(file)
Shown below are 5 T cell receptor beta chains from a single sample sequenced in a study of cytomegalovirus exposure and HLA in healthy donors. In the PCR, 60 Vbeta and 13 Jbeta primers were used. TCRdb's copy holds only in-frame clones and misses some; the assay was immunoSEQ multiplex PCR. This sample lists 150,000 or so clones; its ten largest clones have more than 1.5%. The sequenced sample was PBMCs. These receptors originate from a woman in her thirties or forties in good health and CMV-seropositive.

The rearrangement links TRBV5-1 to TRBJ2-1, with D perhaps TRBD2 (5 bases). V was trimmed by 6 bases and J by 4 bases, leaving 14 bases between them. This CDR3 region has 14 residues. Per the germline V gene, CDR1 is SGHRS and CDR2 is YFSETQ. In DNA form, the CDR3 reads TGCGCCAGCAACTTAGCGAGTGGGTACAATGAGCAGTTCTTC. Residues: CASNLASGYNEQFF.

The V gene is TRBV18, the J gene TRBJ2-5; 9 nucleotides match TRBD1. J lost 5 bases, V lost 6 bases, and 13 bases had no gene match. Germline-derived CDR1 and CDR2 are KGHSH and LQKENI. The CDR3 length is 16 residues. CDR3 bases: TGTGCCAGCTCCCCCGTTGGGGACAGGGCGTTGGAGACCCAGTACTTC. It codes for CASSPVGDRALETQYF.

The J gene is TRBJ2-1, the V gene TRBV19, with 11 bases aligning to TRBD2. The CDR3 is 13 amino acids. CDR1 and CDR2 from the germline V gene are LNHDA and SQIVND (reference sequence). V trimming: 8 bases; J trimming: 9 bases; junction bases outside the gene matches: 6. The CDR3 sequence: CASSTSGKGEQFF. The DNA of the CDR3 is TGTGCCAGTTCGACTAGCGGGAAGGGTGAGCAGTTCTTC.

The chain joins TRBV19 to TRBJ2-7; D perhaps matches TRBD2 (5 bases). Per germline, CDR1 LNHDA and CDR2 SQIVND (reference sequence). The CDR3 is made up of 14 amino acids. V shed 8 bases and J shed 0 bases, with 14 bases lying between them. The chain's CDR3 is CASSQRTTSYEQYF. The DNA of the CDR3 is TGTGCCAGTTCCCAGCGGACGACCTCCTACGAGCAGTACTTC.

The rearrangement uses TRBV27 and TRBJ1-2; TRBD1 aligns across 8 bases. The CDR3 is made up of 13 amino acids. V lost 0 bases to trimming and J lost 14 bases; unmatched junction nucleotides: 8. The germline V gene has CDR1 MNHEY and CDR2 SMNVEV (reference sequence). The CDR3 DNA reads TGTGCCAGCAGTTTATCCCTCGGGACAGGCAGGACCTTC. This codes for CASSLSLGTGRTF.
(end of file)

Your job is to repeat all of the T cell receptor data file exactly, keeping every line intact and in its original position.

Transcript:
Shown below are 5 T cell receptor beta chains from a single sample sequenced in a study of cytomegalovirus exposure and HLA in healthy donors. In the PCR, 60 Vbeta and 13 Jbeta primers were used. TCRdb's copy holds only in-frame clones and misses some; the assay was immunoSEQ multiplex PCR. This sample lists 150,000 or so clones; its ten largest clones have more than 1.5%. The sequenced sample was PBMCs. These receptors originate from a woman in her thirties or forties in good health and CMV-seropositive.

The rearrangement links TRBV5-1 to TRBJ2-1, with D perhaps TRBD2 (5 bases). V was trimmed by 6 bases and J by 4 bases, leaving 14 bases between them. This CDR3 region has 14 residues. Per the germline V gene, CDR1 is SGHRS and CDR2 is YFSETQ. In DNA form, the CDR3 reads TGCGCCAGCAACTTAGCGAGTGGGTACAATGAGCAGTTCTTC. Residues: CASNLASGYNEQFF.

The V gene is TRBV18, the J gene TRBJ2-5; 9 nucleotides match TRBD1. J lost 5 bases, V lost 6 bases, and 13 bases had no gene match. Germline-derived CDR1 and CDR2 are KGHSH and LQKENI. The CDR3 length is 16 residues. CDR3 bases: TGTGCCAGCTCCCCCGTTGGGGACAGGGCGTTGGAGACCCAGTACTTC. It codes for CASSPVGDRALETQYF.

The J gene is TRBJ2-1, the V gene TRBV19, with 11 bases aligning to TRBD2. The CDR3 is 13 amino acids. CDR1 and CDR2 from the germline V gene are LNHDA and SQIVND (reference sequence). V trimming: 8 bases; J trimming: 9 bases; junction bases outside the gene matches: 6. The CDR3 sequence: CASSTSGKGEQFF. The DNA of the CDR3 is TGTGCCAGTTCGACTAGCGGGAAGGGTGAGCAGTTCTTC.

The chain joins TRBV19 to TRBJ2-7; D perhaps matches TRBD2 (5 bases). Per germline, CDR1 LNHDA and CDR2 SQIVND (reference sequence). The CDR3 is made up of 14 amino acids. V shed 8 bases and J shed 0 bases, with 14 bases lying between them. The chain's CDR3 is CASSQRTTSYEQYF. The DNA of the CDR3 is TGTGCCAGTTCCCAGCGGACGACCTCCTACGAGCAGTACTTC.

The rearrangement uses TRBV27 and TRBJ1-2; TRBD1 aligns across 8 bases. The CDR3 is made up of 13 amino acids. V lost 0 bases to trimming and J lost 14 bases; unmatched junction nucleotides: 8. The germline V gene has CDR1 MNHEY and CDR2 SMNVEV (reference sequence). The CDR3 DNA reads TGTGCCAGCAGTTTATCCCTCGGGACAGGCAGGACCTTC. This codes for CASSLSLGTGRTF.